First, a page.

And so I'm actually kind of excited for any distance learning that arises, since it's really great prep for a life of continuing and basically never ending learning. You know? I mean, really, the future is coming at us like a tsunami, just ask any of our seventh graders who are studying the future. And so much of what we need to know to pivot on a dime and catch those waves, we don't even know yet. And we have to get really comfortable with that self direction, self reliance, self motivation, and those are so hard — you know, it leans on the parents unfortunately a lot at home, and we will do everything we can to help hold those kids in this space. But we don't know what's coming, so we need to be ready. I mean, fun fact, Back to the Future Part II, right, was made in 1985, I think it was meant to take place in 2015. They did not anticipate cell phones in the future. Not a single character is carrying a cell phone. So life will only have twists and turns from here on out. We're not going to be coasting, you know, [LAUGH] at least for a while. And the Blue School model really that we're practicing helps kids practice those capacities of acumen and agility, right? I think the advantage of being in a school environment either online or in house is the collaborative learning piece. I mean, I love learning with others, most do if they feel supported or encouraged. I think it's in our DNA to work together. So in the STEAM content, I expect that what we finish the year with will probably differ from my vision from where I'm standing right now, right? And that's exhilarating. That actually takes some pressure off. Because I know that kids are going to be pursuing projects that interest them. And who am I to assume to know what that is right now? So it's way better to let them lose with some form to hold their freedom, right? It can't just be research anything. But watch what they go and learn with them. And it's really fun to discover the variety that can emerge from, you know, a fertile foundation of exploration.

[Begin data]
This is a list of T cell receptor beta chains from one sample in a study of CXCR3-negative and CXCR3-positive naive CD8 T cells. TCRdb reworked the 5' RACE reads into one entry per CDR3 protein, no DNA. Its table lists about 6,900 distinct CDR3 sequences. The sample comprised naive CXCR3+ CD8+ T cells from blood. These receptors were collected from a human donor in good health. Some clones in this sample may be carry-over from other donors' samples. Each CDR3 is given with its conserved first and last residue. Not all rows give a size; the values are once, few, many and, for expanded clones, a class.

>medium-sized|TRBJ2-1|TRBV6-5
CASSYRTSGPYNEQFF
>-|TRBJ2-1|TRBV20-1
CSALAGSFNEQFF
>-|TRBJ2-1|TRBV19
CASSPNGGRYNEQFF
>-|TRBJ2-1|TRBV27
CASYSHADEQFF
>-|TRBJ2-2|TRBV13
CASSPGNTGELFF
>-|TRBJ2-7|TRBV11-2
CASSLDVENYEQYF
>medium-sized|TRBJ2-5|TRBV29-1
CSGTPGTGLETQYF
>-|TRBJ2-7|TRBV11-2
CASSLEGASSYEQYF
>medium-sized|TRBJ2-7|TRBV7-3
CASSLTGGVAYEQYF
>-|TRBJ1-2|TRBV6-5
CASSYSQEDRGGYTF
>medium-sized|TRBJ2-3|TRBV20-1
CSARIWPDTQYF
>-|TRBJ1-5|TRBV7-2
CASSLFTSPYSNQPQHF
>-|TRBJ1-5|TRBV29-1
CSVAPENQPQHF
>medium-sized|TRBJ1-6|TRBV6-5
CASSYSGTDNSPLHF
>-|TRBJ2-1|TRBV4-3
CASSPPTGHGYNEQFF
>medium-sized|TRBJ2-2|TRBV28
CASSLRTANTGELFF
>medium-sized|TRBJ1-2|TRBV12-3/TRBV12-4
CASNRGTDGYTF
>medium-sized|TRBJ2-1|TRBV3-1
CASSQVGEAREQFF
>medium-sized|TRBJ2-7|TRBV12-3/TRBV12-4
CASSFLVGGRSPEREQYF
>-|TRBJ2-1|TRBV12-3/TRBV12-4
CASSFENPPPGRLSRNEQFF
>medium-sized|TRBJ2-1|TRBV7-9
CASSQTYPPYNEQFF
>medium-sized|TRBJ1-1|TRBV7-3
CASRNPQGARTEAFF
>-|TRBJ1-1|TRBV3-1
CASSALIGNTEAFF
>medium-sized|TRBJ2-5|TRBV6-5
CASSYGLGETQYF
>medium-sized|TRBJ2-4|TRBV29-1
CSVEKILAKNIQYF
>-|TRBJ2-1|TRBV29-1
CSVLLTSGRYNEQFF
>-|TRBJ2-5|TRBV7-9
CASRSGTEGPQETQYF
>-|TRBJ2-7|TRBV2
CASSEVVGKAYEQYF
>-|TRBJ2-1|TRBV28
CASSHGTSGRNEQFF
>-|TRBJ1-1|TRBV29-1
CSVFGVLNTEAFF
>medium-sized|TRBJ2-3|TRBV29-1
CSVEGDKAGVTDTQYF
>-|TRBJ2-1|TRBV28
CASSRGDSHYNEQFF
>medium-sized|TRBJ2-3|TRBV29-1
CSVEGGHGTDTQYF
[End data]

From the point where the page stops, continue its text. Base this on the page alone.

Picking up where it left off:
I think of — you know, the graduating eighth grader that taught himself Blender, right? Taught himself a graphic design program. Because he had a little extra time at home. And that was great to learn that — you know, to pick up what I could with him along the way. And to see the fruits of his experience. But one challenge that I had my sights set on for this distance piece is just how to keep kids talking with each other during the distance learning. You know, they love each other. They need each other. And that's such an important part of the educational experience. So as much as I am researching what are we going to look at and what are we going to study, I'm also pulling out like, there's a handle, there's an opportunity for somebody to break out and chat and that's going to be something that I'm looking forward to weaving throughout our content.